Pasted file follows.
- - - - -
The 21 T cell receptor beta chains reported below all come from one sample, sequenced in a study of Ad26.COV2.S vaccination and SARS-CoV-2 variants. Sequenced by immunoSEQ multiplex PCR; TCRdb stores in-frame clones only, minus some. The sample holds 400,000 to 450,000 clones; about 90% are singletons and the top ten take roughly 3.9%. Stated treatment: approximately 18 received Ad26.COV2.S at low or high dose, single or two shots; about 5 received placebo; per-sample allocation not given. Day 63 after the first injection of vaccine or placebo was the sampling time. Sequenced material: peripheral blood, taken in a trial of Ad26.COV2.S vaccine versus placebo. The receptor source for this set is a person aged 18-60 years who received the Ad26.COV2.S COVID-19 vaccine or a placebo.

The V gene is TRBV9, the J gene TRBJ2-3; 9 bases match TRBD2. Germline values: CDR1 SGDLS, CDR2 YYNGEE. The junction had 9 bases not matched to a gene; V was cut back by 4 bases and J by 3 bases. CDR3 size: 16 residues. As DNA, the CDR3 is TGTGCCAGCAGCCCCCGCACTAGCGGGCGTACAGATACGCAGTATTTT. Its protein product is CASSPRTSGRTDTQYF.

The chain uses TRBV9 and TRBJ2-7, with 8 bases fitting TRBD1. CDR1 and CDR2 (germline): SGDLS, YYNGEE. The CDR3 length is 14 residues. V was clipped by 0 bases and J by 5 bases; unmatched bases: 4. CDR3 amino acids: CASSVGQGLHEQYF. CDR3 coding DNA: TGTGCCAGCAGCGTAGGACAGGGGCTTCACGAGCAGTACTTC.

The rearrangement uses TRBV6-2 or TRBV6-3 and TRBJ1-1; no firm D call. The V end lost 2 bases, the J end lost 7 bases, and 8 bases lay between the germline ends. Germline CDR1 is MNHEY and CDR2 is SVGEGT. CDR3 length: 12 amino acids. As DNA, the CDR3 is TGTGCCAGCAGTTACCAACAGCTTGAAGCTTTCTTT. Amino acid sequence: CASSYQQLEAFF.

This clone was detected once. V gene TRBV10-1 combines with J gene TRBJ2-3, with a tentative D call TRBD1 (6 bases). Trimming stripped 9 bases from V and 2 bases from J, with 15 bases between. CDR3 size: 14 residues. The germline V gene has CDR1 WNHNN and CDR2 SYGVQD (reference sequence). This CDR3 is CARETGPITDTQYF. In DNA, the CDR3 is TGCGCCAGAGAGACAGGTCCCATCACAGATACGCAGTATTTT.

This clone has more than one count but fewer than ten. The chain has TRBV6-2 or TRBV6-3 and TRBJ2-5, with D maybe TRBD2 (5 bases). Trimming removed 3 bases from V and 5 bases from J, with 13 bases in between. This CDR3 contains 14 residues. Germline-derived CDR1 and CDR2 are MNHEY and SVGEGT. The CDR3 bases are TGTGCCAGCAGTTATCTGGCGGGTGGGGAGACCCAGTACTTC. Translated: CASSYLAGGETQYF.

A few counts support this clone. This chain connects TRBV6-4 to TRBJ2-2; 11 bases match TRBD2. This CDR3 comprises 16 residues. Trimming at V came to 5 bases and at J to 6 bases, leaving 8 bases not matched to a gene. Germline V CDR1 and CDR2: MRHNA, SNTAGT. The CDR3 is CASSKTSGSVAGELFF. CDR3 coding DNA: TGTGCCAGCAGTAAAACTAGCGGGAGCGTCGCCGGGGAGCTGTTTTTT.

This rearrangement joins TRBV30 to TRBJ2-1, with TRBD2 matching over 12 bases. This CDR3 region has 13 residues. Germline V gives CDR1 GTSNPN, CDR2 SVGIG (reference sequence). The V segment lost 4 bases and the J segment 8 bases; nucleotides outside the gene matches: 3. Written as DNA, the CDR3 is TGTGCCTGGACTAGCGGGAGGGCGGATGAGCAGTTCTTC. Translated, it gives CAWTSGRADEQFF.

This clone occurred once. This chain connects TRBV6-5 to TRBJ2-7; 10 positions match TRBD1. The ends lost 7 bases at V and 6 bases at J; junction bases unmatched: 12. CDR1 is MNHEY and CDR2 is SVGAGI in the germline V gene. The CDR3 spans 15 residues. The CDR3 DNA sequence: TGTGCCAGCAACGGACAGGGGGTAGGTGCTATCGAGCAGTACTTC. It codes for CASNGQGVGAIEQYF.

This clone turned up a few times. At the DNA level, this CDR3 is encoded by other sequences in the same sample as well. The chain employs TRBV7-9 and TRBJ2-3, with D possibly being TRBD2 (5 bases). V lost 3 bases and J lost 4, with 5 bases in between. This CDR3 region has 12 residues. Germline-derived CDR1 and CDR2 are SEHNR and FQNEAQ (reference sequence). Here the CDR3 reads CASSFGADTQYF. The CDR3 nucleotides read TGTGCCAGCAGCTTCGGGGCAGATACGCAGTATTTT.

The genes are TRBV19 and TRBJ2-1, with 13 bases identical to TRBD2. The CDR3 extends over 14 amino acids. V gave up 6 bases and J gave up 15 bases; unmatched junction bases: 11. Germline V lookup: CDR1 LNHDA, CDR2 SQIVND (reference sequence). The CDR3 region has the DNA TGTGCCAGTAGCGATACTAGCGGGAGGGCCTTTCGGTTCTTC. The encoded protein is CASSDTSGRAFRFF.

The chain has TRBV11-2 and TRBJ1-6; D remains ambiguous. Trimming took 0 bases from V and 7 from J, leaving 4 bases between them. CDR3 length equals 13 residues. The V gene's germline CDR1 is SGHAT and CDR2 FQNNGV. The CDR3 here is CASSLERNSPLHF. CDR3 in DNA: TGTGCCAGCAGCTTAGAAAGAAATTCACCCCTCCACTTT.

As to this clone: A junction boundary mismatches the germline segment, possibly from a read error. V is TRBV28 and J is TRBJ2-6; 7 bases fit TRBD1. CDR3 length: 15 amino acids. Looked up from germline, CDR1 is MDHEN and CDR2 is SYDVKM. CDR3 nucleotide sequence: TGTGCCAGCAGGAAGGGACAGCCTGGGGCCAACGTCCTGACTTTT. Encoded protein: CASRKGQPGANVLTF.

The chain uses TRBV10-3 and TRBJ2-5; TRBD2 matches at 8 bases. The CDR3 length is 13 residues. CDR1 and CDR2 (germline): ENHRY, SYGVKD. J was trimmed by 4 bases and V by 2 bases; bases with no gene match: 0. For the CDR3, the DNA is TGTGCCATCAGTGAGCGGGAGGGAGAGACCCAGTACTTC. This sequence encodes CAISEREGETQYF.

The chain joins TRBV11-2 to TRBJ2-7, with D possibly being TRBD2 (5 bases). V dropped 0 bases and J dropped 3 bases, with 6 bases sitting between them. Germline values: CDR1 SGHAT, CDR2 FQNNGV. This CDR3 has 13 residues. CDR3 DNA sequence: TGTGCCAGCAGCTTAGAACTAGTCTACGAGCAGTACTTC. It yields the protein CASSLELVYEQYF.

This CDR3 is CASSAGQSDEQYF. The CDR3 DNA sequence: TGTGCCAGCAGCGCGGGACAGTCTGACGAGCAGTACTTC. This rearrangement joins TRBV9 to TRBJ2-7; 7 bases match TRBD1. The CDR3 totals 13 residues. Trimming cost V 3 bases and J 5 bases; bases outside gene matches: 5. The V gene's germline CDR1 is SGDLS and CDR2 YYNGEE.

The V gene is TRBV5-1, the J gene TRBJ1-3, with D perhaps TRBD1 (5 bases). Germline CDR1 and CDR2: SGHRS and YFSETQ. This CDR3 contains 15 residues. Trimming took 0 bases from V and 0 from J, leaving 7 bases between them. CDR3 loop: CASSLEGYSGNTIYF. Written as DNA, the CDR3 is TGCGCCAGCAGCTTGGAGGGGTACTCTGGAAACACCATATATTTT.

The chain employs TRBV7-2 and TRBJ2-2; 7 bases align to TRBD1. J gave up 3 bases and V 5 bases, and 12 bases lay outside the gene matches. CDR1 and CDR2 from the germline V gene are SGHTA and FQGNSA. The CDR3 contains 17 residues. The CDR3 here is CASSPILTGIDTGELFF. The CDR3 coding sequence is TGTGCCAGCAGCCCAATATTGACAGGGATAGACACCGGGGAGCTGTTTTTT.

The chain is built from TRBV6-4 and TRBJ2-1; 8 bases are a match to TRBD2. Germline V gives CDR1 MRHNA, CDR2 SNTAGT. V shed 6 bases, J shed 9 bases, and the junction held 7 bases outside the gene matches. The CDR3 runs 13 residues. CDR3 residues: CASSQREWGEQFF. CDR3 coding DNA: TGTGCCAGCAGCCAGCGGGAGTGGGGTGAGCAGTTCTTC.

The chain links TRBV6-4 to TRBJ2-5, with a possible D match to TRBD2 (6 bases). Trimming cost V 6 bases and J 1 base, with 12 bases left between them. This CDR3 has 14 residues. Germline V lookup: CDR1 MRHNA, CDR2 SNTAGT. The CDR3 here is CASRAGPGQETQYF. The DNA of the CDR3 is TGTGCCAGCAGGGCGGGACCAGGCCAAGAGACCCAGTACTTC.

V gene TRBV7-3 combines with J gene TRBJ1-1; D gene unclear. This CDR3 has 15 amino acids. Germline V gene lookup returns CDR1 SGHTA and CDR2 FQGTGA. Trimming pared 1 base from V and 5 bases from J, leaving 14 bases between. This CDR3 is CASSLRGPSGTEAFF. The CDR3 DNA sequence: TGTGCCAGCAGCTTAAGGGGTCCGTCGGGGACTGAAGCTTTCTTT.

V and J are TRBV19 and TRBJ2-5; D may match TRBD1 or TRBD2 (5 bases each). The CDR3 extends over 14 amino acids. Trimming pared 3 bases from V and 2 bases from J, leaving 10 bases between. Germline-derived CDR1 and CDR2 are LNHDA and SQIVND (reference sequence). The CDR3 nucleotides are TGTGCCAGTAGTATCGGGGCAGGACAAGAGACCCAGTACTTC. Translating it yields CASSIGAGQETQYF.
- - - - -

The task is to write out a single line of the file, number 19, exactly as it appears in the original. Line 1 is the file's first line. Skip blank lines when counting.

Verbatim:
The chain is built from TRBV6-4 and TRBJ2-1; 8 bases are a match to TRBD2. Germline V gives CDR1 MRHNA, CDR2 SNTAGT. V shed 6 bases, J shed 9 bases, and the junction held 7 bases outside the gene matches. The CDR3 runs 13 residues. CDR3 residues: CASSQREWGEQFF. CDR3 coding DNA: TGTGCCAGCAGCCAGCGGGAGTGGGGTGAGCAGTTCTTC.